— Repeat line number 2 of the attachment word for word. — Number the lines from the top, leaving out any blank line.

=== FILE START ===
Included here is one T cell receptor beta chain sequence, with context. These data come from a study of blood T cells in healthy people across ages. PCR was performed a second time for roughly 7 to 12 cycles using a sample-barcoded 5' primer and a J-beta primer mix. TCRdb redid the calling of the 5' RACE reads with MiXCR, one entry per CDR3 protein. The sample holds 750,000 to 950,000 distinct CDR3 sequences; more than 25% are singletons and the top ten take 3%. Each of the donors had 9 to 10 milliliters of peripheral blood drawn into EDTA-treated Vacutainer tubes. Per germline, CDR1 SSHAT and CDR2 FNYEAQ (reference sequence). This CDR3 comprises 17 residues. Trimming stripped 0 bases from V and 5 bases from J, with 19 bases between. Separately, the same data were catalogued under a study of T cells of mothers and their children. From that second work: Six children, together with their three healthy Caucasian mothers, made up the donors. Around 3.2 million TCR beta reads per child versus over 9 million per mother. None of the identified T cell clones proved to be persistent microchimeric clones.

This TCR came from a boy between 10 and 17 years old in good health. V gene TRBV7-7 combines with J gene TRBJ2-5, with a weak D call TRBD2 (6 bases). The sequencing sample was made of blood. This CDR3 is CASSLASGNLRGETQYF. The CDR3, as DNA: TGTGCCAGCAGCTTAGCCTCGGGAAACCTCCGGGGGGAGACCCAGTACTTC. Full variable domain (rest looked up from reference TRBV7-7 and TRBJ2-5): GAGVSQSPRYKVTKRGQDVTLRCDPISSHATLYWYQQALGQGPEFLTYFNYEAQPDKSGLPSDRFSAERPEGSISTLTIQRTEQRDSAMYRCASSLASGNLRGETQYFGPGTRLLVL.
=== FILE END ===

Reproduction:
This TCR came from a boy between 10 and 17 years old in good health. V gene TRBV7-7 combines with J gene TRBJ2-5, with a weak D call TRBD2 (6 bases). The sequencing sample was made of blood. This CDR3 is CASSLASGNLRGETQYF. The CDR3, as DNA: TGTGCCAGCAGCTTAGCCTCGGGAAACCTCCGGGGGGAGACCCAGTACTTC. Full variable domain (rest looked up from reference TRBV7-7 and TRBJ2-5): GAGVSQSPRYKVTKRGQDVTLRCDPISSHATLYWYQQALGQGPEFLTYFNYEAQPDKSGLPSDRFSAERPEGSISTLTIQRTEQRDSAMYRCASSLASGNLRGETQYFGPGTRLLVL.